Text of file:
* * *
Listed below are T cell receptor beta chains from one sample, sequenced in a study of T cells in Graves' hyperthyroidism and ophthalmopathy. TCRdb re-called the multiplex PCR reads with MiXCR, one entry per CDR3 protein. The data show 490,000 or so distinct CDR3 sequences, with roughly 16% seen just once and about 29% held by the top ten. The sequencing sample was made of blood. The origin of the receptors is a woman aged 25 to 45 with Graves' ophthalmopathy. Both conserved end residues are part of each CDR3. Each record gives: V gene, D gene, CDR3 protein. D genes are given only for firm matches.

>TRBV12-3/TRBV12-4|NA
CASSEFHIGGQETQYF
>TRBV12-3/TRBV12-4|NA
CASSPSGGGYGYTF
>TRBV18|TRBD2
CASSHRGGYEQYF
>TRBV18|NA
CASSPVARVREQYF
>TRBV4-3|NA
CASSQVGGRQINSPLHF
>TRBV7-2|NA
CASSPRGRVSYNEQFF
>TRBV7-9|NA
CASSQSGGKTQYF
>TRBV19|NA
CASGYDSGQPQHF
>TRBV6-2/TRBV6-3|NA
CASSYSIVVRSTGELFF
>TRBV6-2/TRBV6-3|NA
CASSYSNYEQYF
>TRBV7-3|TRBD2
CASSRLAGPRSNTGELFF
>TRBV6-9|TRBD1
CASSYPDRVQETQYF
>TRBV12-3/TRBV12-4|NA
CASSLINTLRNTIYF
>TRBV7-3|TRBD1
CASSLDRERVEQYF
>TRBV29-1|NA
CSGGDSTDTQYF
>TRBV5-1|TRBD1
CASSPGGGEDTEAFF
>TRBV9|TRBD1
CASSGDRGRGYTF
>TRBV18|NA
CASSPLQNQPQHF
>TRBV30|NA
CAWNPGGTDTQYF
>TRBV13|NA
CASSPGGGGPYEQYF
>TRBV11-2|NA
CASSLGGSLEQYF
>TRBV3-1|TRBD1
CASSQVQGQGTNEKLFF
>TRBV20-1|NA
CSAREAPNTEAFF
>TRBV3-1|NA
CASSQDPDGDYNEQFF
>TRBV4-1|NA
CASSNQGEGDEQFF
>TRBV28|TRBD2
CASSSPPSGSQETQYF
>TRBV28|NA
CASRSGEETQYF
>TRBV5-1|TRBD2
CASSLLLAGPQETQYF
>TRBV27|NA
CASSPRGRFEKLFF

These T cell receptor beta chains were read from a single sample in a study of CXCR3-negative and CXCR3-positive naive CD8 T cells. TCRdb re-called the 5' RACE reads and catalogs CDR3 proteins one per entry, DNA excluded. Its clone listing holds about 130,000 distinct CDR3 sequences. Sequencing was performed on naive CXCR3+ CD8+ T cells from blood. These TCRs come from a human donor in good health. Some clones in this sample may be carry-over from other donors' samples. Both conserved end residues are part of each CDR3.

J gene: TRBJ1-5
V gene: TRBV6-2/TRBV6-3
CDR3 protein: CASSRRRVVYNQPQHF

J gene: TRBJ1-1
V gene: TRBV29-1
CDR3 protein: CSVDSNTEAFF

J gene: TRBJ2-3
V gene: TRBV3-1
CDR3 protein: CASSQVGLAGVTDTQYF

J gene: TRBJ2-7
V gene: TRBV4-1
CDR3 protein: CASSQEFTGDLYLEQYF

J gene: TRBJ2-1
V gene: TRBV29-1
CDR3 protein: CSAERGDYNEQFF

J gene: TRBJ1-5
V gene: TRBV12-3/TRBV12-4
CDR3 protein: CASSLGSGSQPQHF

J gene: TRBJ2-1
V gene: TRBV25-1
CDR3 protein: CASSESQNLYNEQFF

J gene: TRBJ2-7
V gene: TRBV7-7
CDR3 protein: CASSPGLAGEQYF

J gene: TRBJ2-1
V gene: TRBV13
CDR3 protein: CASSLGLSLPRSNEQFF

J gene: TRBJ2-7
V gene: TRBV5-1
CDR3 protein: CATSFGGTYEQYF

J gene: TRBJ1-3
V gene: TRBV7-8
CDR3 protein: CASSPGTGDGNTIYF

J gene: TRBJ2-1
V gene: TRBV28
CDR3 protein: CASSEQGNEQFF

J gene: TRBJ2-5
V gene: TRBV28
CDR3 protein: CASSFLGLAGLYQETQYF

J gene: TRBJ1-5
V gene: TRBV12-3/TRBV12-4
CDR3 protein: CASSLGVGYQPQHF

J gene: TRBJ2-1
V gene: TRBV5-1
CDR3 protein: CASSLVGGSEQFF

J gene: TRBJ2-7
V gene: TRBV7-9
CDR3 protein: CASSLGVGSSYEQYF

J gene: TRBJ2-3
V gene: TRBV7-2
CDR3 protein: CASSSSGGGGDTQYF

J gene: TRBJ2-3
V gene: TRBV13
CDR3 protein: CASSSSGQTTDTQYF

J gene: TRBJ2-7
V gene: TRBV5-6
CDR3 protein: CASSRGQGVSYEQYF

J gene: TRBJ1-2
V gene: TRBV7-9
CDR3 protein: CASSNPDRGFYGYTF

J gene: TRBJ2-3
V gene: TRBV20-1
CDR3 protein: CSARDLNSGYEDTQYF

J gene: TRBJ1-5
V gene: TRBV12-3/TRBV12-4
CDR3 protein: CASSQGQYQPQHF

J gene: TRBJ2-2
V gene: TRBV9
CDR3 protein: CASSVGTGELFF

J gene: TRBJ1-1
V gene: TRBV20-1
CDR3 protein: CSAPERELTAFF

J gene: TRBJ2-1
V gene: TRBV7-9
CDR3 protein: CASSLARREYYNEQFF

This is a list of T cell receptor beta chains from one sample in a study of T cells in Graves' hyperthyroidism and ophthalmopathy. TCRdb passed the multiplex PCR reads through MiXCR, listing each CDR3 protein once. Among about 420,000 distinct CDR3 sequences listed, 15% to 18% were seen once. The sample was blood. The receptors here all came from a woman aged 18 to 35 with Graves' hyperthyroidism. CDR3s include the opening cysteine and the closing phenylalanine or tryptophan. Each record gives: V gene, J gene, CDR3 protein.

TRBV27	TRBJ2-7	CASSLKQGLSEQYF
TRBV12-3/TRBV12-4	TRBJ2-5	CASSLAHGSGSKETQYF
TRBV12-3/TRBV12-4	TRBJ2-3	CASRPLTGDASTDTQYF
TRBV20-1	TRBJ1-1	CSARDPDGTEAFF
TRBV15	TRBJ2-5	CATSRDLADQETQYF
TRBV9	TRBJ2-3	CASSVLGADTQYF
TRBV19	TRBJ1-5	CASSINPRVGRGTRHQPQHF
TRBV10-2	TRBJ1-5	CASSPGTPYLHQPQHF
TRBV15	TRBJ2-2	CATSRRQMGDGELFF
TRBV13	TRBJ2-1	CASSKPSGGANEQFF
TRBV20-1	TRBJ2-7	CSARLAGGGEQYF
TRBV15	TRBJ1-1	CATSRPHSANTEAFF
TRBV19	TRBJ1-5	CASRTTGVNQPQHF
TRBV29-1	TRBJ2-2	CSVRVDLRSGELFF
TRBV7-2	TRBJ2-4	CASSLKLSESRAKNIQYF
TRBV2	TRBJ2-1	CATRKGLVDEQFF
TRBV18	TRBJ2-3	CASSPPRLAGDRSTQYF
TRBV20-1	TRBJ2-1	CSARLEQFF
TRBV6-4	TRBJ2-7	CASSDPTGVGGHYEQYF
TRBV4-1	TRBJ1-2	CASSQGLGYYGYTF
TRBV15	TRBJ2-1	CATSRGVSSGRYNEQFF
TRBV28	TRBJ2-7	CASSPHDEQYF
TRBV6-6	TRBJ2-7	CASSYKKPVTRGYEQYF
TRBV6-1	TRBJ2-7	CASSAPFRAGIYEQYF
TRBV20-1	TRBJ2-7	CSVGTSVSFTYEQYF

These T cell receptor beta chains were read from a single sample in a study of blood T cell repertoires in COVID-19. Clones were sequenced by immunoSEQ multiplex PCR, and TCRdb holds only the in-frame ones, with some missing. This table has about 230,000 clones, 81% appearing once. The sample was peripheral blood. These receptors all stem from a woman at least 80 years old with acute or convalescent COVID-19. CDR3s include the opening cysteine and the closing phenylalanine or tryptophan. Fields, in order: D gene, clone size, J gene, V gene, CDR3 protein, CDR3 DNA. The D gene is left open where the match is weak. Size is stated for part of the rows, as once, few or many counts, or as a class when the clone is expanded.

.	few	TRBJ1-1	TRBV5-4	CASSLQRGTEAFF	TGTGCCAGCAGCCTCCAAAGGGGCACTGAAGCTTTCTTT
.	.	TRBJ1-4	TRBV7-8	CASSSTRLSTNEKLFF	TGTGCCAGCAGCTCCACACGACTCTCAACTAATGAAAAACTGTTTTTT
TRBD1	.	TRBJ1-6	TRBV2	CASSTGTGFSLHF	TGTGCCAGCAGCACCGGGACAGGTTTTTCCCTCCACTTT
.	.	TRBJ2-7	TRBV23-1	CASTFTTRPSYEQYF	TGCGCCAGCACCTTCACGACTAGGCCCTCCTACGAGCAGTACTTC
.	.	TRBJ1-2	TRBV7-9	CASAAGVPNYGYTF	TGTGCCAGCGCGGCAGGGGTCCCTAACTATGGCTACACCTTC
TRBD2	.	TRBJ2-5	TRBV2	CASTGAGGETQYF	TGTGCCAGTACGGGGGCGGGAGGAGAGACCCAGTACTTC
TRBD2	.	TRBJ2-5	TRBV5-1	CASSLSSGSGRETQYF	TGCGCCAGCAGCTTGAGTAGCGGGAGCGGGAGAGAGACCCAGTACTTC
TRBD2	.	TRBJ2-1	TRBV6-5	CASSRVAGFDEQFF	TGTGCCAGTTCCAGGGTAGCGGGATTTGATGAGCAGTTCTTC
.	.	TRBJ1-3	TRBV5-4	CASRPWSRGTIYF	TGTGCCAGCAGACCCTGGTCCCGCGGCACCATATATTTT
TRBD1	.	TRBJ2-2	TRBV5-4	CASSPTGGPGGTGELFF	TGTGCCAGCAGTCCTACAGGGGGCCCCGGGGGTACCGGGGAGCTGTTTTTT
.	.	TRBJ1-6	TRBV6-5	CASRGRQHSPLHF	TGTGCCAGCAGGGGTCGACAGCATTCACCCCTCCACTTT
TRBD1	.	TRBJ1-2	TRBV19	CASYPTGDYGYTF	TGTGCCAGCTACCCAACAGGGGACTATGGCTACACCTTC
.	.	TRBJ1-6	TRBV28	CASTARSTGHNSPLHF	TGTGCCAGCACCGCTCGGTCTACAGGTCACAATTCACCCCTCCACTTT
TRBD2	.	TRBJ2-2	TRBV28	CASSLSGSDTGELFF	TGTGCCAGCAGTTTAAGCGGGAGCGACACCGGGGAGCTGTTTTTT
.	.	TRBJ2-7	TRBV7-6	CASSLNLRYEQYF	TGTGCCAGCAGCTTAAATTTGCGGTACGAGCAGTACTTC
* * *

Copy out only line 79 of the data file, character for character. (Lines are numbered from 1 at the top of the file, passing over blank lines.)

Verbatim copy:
J gene: TRBJ2-1